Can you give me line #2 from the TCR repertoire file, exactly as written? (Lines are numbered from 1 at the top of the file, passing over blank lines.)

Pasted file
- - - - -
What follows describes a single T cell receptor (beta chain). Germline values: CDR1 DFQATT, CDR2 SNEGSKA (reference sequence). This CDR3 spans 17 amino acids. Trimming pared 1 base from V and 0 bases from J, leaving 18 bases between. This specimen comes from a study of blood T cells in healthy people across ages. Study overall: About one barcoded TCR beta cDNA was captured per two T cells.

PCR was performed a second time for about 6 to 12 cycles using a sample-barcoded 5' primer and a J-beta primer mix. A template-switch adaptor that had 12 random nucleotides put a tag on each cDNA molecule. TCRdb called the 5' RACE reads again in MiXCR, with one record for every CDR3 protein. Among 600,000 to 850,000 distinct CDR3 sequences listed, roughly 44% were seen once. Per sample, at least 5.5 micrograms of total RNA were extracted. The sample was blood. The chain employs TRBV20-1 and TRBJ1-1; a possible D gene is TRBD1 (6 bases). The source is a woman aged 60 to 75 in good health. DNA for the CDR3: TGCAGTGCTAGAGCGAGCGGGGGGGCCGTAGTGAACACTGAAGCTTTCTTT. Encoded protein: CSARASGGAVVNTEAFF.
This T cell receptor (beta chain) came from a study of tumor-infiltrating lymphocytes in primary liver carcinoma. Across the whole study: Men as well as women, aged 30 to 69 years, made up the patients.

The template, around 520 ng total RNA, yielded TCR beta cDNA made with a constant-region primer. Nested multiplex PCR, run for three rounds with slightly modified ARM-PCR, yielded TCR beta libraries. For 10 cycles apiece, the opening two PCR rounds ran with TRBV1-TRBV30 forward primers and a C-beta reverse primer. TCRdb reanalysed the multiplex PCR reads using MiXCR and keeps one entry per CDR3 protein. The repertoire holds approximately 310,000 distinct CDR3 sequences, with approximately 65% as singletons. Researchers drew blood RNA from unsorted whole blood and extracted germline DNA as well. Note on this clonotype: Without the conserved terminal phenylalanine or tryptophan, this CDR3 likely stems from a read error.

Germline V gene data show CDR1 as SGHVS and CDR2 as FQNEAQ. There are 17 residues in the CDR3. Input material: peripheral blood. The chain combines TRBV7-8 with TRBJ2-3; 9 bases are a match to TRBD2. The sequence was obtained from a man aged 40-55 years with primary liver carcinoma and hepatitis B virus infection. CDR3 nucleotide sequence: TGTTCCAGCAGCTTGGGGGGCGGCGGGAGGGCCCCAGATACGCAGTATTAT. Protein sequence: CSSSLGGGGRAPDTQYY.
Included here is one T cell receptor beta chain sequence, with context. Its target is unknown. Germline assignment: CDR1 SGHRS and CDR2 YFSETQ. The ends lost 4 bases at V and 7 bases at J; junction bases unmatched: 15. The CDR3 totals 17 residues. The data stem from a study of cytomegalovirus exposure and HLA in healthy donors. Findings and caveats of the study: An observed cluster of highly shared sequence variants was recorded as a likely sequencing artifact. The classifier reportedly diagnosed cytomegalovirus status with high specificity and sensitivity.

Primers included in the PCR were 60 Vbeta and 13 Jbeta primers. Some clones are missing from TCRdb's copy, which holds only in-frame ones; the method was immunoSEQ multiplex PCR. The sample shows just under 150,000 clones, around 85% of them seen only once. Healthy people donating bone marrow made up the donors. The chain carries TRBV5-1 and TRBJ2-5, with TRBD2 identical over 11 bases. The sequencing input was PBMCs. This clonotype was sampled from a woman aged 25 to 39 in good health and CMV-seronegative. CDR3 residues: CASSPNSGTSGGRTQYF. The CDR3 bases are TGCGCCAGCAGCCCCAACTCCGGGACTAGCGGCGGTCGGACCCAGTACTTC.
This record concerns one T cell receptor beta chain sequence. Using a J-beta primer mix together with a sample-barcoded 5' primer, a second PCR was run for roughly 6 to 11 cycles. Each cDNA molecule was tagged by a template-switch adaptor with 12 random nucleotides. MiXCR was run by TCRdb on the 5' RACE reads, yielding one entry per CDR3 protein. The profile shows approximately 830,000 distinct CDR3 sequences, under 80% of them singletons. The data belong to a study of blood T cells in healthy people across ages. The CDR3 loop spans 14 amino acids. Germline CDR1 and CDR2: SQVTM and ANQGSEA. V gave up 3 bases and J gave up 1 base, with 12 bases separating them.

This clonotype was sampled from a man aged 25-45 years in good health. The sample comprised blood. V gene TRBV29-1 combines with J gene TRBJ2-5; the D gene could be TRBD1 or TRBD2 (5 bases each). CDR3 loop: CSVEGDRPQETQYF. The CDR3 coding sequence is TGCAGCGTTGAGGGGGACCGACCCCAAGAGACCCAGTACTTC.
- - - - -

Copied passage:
PCR was performed a second time for about 6 to 12 cycles using a sample-barcoded 5' primer and a J-beta primer mix. A template-switch adaptor that had 12 random nucleotides put a tag on each cDNA molecule. TCRdb called the 5' RACE reads again in MiXCR, with one record for every CDR3 protein. Among 600,000 to 850,000 distinct CDR3 sequences listed, roughly 44% were seen once. Per sample, at least 5.5 micrograms of total RNA were extracted. The sample was blood. The chain employs TRBV20-1 and TRBJ1-1; a possible D gene is TRBD1 (6 bases). The source is a woman aged 60 to 75 in good health. DNA for the CDR3: TGCAGTGCTAGAGCGAGCGGGGGGGCCGTAGTGAACACTGAAGCTTTCTTT. Encoded protein: CSARASGGAVVNTEAFF.